In this side event with GCE, ASPBAE will be doing a soft launch of the 2021 Spotlight Reports. In ASPBAE, the national education coalitions in Indonesia, Myanmar, Philippines, Afghanistan, Pakistan, Nepal, Sri Lanka, Kyrgyzstan, Mongolia and Japan have produced country reports. These Spotlight Reports emphasize the role of education as a driver towards sustained recovery and resiliency. 

There will be interpretation for sign language, Hindi, Indonesia and Russian.

Register here: https://unwomen.zoom.us/webinar/register/WN_IWPVF2MNRPiiyk7tF_8ehw

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CoNGO Notes: For more information on the NGO Committee on Education, Learning, and Literacy, please visit facebook.com/NGOCELLatUN. For more information on the NGO Committee on the Status of Women-NY, please visit ngocsw.org. For more information on the NGO Committee on the Status of Women-Geneva, please visit ngocsw-geneva.ch. For more information on the NGO Committee on the Status of Women-Vienna, please visit ngocswvienna.org

High Level Political Forum on Sustainable Development (HLPF) 2021

The high-level political forum on sustainable development (HLPF) is the core United Nations platform for follow-up and review of the 2030 Agenda for Sustainable Development and its 17 Sustainable Development Goals.

The meeting of the HLPF in 2021 will be held from Tuesday, 6 July, to Thursday, 15 July 2021, under the auspices of the Economic and Social Council. This includes the three-day ministerial meeting of the forum from Tuesday, 13 July, to Thursday, 15 July 2021 as part of the high-level segment of the Council.

The theme will be “Sustainable and resilient recovery from the COVID-19 pandemic that promotes the economic, social and environmental dimensions of sustainable development: building an inclusive and effective path for the achievement of the 2030 Agenda in the context of the decade of action and delivery for sustainable development”.

When information on registration and participation becomes available, it will be available here: https://sustainabledevelopment.un.org/hlpf/2021#registration

The HLPF in 2021 will discuss Sustainable Development Goals 1 on no poverty, 2 on zero hunger, 3 on good health and well-being, 8 on decent work and economic growth, 10 on reduced inequalities, 12 on responsible consumption and production, 13 on climate action, 16 on peace, justice and strong institutions, and 17 on partnerships in depth. The Forum will also consider the integrated, indivisible and interlinked nature of the Sustainable Development Goals.

In the 2021 HLPF, participants will be able to explore various aspects of the response to the COVID-19 pandemic and the various measures and types of international cooperation that can control the pandemic and its impacts and put the world back on track to achieve the SDGs by 2030, within the decade of action and delivery for sustainable development.

Countries will also carry out voluntary national reviews (VNRs) of their implementation of the 2030 Agenda in the 2021 HLPF. For more details, please click here.

The HLPF will adopt a Ministerial Declaration as the outcome of its session. The President of ECOSOC will also prepare a summary to capture the key messages of the discussions. For more details, please click here.

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CoNGO Notes: For more information on the NGO Committee on Sustainable Development-NY, please visit ngocsd-ny.org. For more information on the NGO  Committee on Sustainable Development-Vienna, please visit ngocsdvienna.org. For more information on the NGO Committee on Financing for Development, please visit ngosonffd.org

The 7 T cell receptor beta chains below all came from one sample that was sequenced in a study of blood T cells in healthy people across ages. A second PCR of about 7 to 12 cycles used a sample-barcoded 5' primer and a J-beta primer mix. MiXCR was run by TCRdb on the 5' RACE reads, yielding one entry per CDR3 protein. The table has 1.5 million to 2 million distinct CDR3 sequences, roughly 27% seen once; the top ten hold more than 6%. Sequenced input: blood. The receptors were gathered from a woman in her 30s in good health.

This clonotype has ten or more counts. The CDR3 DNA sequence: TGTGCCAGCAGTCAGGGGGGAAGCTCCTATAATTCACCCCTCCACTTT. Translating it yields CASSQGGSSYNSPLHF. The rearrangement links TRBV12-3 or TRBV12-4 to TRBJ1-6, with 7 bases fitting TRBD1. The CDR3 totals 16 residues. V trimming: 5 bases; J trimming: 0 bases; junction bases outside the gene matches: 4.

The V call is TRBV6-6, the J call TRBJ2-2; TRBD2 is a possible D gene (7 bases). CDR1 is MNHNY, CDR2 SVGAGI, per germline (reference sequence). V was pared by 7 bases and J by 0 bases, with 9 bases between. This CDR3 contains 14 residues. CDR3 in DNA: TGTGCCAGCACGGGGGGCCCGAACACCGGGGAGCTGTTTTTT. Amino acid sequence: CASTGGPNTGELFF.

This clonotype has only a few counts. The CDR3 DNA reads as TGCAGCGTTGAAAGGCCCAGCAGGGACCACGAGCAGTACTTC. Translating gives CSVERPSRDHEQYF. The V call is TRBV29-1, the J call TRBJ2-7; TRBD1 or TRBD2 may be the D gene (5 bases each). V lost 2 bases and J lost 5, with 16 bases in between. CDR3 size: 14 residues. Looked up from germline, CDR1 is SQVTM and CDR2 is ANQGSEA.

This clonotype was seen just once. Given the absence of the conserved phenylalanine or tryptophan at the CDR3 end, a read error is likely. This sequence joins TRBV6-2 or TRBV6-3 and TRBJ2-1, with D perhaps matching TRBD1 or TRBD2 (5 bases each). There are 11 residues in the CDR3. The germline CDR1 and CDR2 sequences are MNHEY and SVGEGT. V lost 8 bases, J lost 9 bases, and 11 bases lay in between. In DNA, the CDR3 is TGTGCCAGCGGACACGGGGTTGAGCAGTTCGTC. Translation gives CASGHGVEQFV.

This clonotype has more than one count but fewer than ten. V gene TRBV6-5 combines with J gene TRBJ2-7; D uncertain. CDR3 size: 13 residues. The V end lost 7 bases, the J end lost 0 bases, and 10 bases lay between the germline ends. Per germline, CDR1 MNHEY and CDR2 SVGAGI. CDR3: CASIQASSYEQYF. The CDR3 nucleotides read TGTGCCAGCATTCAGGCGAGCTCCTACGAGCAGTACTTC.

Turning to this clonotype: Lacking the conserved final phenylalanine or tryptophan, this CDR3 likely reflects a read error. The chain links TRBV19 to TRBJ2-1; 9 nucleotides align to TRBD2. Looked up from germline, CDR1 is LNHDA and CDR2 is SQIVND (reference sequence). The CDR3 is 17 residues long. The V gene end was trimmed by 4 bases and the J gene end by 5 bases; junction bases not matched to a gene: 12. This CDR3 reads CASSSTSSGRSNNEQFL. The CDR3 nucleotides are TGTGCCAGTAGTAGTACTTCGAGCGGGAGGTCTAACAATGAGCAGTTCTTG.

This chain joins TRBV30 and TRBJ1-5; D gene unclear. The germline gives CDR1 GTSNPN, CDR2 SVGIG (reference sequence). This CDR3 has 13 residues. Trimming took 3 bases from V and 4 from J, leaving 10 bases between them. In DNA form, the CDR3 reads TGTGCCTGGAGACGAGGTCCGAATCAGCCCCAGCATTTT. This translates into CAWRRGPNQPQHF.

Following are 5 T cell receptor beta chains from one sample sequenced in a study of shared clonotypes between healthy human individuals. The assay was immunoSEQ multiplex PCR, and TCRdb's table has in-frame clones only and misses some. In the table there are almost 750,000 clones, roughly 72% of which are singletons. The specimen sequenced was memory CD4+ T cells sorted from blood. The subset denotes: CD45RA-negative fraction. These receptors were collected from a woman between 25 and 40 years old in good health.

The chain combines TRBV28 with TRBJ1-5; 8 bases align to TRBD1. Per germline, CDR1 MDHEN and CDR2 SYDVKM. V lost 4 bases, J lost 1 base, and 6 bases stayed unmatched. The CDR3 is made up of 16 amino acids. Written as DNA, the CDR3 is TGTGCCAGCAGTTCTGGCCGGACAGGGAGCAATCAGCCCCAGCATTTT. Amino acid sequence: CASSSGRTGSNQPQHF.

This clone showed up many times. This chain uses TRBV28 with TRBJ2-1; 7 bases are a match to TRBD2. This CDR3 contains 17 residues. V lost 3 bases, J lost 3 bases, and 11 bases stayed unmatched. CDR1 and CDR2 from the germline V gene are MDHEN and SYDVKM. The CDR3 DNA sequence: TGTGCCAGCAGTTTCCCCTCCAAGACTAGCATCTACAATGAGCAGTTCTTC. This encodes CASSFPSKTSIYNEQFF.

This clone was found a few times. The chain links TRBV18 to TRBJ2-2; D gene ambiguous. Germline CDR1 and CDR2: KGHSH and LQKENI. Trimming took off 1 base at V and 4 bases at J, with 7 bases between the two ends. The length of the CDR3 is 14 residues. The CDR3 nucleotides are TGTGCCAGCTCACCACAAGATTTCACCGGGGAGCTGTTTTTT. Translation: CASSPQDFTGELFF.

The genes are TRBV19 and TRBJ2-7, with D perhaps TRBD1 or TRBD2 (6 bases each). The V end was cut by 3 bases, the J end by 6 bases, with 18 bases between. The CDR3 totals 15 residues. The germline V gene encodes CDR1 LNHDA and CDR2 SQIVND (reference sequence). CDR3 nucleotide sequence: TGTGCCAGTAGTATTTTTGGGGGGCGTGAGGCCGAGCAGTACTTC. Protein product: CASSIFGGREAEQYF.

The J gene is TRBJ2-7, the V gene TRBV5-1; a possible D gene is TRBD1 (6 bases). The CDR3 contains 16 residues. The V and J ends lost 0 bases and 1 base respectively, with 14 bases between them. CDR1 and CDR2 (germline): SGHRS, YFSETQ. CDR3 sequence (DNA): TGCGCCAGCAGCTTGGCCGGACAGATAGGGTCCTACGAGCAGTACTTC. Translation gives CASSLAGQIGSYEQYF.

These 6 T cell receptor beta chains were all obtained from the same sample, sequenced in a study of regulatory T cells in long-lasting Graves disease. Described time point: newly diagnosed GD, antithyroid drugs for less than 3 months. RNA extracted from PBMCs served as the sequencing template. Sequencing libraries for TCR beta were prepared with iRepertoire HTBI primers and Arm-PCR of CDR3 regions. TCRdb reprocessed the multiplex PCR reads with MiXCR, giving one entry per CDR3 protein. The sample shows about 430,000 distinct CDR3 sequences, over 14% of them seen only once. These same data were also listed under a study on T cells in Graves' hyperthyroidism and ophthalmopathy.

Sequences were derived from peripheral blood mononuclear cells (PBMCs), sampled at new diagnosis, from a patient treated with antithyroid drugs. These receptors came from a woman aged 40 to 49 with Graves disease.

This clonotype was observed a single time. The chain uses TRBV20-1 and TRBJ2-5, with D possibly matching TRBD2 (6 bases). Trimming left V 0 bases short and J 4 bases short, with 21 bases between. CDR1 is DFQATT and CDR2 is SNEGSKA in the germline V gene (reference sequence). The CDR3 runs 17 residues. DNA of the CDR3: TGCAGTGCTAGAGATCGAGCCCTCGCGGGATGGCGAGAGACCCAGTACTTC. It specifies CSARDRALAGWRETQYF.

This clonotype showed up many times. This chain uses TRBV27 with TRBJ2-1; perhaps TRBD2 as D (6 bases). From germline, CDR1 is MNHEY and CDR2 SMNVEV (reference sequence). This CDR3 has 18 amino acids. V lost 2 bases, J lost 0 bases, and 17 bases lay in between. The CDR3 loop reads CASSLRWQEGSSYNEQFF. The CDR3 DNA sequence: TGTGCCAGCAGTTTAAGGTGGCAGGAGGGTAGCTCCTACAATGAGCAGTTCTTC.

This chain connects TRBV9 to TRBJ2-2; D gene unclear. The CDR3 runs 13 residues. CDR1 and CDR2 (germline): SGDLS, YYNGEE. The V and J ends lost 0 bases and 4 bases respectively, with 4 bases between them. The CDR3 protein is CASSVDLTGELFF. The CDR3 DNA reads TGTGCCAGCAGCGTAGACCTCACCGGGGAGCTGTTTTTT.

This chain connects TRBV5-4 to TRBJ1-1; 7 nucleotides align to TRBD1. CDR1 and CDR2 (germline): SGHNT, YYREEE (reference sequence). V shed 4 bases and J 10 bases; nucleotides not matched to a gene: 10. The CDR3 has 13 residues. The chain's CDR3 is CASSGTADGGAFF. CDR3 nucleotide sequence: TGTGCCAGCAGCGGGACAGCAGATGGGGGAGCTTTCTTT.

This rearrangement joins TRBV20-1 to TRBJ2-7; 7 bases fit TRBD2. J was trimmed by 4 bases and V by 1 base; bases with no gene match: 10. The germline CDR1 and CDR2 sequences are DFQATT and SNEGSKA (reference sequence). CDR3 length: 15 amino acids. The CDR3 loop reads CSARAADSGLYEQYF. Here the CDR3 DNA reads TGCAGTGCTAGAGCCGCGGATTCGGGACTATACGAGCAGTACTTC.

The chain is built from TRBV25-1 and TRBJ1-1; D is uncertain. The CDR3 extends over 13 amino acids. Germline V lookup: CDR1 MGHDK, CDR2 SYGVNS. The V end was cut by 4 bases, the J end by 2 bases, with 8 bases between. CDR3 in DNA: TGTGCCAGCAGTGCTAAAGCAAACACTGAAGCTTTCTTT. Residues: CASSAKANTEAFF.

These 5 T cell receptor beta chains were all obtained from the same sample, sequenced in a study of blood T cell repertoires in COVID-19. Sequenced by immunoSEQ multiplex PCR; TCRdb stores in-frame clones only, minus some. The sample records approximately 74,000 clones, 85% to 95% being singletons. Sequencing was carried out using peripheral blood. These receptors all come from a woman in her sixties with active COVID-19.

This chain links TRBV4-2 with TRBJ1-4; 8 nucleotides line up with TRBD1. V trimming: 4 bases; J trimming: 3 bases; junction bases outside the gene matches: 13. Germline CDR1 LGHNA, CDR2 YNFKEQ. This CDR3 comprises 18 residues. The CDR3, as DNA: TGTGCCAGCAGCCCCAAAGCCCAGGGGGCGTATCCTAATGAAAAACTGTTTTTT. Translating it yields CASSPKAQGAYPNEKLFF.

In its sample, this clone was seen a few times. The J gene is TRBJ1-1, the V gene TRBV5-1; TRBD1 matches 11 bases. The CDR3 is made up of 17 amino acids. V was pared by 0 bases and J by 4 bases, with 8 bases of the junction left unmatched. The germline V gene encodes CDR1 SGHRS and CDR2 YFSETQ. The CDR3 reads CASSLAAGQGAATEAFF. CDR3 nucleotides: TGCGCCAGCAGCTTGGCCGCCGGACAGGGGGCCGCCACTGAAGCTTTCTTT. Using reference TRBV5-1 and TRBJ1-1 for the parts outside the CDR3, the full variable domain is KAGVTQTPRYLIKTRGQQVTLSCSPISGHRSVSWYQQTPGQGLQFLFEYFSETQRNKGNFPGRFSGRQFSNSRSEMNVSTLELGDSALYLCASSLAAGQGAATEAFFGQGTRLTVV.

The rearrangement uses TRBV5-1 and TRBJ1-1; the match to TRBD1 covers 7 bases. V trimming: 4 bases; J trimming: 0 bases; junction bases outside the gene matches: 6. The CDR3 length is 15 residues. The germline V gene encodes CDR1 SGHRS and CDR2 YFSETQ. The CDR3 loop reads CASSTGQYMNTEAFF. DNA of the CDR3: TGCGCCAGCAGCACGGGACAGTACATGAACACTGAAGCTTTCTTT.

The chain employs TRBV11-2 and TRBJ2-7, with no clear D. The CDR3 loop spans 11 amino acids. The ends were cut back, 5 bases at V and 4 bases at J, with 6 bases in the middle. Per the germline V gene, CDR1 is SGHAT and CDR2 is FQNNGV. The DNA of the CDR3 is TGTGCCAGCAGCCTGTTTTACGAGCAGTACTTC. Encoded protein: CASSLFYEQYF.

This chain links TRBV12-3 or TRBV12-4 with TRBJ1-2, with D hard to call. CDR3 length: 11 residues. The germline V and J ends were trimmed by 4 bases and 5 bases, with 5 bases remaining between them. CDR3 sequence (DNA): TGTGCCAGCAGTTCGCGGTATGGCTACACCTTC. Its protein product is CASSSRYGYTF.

Youth-led Action Research (YAR) on the Impact of COVID-19 on Marginalised Youth in 9 Countries in the Asia Pacific

The Asia Pacific region is home to more than 700 million young people. About 85 million come from marginalized backgrounds, living in extreme poverty, having little to no access to education, employment, health care, and social protection, and facing barriers to meaningful opportunities to engage in decision-making processes that affect their lives. Disconnected from their peers and pushed to the margins, youth took a serious hit due to the profound impacts of the COVID-19 pandemic and continue to face significant disruptions and changes on multiple fronts- at home, in their community, and in the economy. They will continue to feel the weight of this crisis for a long time.

The Asia South Pacific Association for Basic and Adult Education (ASPBAE) recognizes the immense value of youth as equal partners in promoting transformative youth and adult work and strong lifelong learning systems and creating a better world. ASPBAE is well-positioned to serve as a source of support for youth and as a platform through which their voices and needs can be conveyed and amplified, even and especially during a crisis like the COVID-19 pandemic. Strengthening the voice and agency of youth in education policies and processes has been a priority of ASPBAE and is a huge part of its work and advocacies.

It is against this backdrop that ASPBAE invites you to its virtual side event:

Youth-led Action Research (YAR) on the Impact of the COVID-19 Pandemic on Marginalised Youth in 9 Countries in the Asia Pacific

Register here!

This side event will bring together youth and youth organizations, national and local governments officials, international organizations, civil society organizations, parents’ and teachers’ associations to deepen understanding of the new and challenging realities that marginalized youth are facing due to the COVID-19 pandemic’s impact on the different aspects of their lives. The event specifically aims to:

✱ Share stories and recommendations of marginalized youth on how to place education, decent work, and social protection at the centre of the agenda towards recovery and resilience

✱ Discuss measures that governments, decision-makers, and other relevant stakeholders can take to finance and prioritize the recommendations of youth

✱ Appraise the VNRs of 12 countries in the region through an adult learning and education (ALE) lens looking into the integration of youth and adult learning and education in the implementation of the SDGs

✱ Discuss the financing of education based on the recommendations from the youth-led action research

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CoNGO Notes: For more information on the NGO Committee on Education, Learning, and Literacy, please visit facebook.com/NGOCELLatUN. For more information on the NGO Committee on Children’s Rights, please visit childrightsny.org.